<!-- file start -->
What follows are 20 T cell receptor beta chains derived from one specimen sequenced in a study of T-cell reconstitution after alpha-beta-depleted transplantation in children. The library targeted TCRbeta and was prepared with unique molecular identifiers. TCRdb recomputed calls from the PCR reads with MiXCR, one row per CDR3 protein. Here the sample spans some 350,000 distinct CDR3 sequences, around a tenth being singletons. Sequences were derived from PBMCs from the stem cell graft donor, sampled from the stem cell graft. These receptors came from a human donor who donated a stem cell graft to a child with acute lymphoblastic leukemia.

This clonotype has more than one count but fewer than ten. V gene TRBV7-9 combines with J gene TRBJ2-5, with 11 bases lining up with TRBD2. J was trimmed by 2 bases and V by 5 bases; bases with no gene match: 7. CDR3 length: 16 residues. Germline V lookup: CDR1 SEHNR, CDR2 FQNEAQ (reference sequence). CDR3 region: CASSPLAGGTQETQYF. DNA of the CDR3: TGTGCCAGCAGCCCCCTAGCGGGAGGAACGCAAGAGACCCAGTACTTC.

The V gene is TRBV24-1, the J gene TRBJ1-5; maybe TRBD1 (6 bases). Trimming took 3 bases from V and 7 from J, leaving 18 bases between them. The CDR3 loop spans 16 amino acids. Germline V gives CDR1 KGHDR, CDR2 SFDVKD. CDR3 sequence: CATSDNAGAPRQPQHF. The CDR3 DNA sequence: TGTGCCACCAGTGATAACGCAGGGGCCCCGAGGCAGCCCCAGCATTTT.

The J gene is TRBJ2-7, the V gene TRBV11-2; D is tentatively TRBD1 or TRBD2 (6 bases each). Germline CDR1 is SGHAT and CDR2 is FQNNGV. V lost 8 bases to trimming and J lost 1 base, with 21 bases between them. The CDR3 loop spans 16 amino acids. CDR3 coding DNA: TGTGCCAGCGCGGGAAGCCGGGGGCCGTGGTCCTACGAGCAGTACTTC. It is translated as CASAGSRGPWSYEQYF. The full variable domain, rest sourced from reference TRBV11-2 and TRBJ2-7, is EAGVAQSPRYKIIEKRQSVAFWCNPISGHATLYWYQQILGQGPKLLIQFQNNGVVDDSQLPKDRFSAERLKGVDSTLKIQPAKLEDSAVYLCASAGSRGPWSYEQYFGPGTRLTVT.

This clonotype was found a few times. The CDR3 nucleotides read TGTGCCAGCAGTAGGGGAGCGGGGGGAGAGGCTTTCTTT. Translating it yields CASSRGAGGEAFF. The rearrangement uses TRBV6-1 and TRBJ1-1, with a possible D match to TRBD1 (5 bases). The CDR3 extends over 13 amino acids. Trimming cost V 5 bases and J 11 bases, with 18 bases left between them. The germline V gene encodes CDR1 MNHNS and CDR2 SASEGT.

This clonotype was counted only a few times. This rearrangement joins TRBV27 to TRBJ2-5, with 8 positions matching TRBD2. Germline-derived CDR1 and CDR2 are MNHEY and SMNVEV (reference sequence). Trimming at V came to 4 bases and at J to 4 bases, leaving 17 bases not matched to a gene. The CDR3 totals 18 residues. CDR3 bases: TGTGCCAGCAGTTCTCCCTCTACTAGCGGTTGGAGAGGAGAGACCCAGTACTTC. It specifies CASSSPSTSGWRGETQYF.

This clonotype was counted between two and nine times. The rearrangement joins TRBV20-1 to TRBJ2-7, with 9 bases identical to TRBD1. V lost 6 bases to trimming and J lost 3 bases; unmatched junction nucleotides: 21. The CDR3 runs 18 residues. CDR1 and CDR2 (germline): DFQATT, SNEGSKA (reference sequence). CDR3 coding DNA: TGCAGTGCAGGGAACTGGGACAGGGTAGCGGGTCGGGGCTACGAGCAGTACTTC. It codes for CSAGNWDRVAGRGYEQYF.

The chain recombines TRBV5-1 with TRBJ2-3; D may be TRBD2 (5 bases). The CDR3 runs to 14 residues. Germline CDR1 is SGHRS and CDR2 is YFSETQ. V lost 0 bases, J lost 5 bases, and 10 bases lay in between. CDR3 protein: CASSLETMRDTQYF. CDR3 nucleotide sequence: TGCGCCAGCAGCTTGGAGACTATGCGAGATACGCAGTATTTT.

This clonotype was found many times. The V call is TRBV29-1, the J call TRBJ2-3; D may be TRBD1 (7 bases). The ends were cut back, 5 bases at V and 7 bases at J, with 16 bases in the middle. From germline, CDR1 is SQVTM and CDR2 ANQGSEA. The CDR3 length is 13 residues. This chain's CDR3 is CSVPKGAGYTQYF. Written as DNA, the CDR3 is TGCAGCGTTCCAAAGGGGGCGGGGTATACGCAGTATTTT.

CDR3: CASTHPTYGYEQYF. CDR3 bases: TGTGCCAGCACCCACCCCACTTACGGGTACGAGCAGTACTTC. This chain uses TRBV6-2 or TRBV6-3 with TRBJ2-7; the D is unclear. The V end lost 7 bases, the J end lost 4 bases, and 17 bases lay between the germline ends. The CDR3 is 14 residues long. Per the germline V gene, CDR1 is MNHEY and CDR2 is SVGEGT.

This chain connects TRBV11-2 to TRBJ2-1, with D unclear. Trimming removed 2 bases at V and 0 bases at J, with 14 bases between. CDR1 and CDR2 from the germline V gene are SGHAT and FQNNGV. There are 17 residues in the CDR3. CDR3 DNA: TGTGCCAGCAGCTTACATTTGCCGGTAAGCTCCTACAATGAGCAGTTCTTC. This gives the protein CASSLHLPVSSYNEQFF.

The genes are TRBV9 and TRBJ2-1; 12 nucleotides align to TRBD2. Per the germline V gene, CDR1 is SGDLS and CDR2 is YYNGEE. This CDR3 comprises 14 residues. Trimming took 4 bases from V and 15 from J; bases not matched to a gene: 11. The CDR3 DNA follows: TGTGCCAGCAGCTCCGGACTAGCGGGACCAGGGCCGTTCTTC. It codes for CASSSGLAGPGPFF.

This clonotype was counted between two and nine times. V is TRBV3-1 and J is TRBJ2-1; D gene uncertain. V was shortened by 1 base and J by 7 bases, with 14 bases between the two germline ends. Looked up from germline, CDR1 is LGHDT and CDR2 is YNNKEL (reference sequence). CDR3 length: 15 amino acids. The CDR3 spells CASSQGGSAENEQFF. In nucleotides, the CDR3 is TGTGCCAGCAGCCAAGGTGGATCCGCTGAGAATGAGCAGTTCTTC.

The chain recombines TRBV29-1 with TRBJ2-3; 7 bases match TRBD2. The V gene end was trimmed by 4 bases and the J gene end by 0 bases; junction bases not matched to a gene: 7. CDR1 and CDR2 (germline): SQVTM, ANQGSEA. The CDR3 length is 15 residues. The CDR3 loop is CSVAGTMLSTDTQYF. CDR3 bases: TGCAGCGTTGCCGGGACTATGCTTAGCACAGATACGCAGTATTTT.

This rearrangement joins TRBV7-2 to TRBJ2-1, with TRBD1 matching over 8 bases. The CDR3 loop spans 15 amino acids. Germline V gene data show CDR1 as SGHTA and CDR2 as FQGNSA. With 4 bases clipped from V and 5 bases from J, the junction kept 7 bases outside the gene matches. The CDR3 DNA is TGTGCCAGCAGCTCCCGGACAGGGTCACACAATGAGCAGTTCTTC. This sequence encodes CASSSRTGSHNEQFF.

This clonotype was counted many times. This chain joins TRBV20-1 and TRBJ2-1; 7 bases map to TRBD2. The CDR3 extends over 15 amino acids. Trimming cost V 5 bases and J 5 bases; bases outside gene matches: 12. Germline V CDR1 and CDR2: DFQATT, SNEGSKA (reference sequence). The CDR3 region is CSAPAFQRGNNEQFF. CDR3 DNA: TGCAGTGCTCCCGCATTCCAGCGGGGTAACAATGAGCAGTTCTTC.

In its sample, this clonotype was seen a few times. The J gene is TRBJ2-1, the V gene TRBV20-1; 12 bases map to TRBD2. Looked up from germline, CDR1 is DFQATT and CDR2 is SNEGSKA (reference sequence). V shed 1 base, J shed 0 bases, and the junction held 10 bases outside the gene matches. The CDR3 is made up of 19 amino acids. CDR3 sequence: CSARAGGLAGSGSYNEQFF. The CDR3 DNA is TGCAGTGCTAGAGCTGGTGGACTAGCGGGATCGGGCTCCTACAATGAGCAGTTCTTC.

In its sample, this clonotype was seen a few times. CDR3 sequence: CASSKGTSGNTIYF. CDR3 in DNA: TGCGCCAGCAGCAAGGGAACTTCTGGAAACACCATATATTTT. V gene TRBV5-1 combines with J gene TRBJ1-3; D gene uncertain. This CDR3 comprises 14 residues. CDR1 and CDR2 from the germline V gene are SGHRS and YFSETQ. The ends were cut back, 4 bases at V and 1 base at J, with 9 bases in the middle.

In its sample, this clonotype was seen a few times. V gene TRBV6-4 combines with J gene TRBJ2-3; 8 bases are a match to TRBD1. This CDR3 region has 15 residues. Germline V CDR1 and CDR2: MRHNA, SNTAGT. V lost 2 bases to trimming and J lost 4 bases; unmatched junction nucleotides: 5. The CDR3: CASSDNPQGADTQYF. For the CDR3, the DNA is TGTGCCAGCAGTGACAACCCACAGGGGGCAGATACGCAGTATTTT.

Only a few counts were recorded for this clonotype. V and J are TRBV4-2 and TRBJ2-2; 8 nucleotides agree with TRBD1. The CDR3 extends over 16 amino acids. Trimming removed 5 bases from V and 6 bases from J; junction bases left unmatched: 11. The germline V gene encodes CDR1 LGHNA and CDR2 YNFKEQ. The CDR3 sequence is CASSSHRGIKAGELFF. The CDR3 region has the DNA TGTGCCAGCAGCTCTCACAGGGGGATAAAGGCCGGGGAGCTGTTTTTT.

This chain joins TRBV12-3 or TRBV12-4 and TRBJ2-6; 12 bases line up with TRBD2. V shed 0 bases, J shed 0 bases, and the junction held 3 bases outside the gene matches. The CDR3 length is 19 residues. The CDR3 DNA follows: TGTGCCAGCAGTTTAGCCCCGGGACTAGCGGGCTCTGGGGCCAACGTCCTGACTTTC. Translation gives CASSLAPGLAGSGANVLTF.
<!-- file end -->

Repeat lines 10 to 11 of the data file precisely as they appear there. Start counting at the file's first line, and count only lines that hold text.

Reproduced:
CDR3: CASTHPTYGYEQYF. CDR3 bases: TGTGCCAGCACCCACCCCACTTACGGGTACGAGCAGTACTTC. This chain uses TRBV6-2 or TRBV6-3 with TRBJ2-7; the D is unclear. The V end lost 7 bases, the J end lost 4 bases, and 17 bases lay between the germline ends. The CDR3 is 14 residues long. Per the germline V gene, CDR1 is MNHEY and CDR2 is SVGEGT.

This chain connects TRBV11-2 to TRBJ2-1, with D unclear. Trimming removed 2 bases at V and 0 bases at J, with 14 bases between. CDR1 and CDR2 from the germline V gene are SGHAT and FQNNGV. There are 17 residues in the CDR3. CDR3 DNA: TGTGCCAGCAGCTTACATTTGCCGGTAAGCTCCTACAATGAGCAGTTCTTC. This gives the protein CASSLHLPVSSYNEQFF.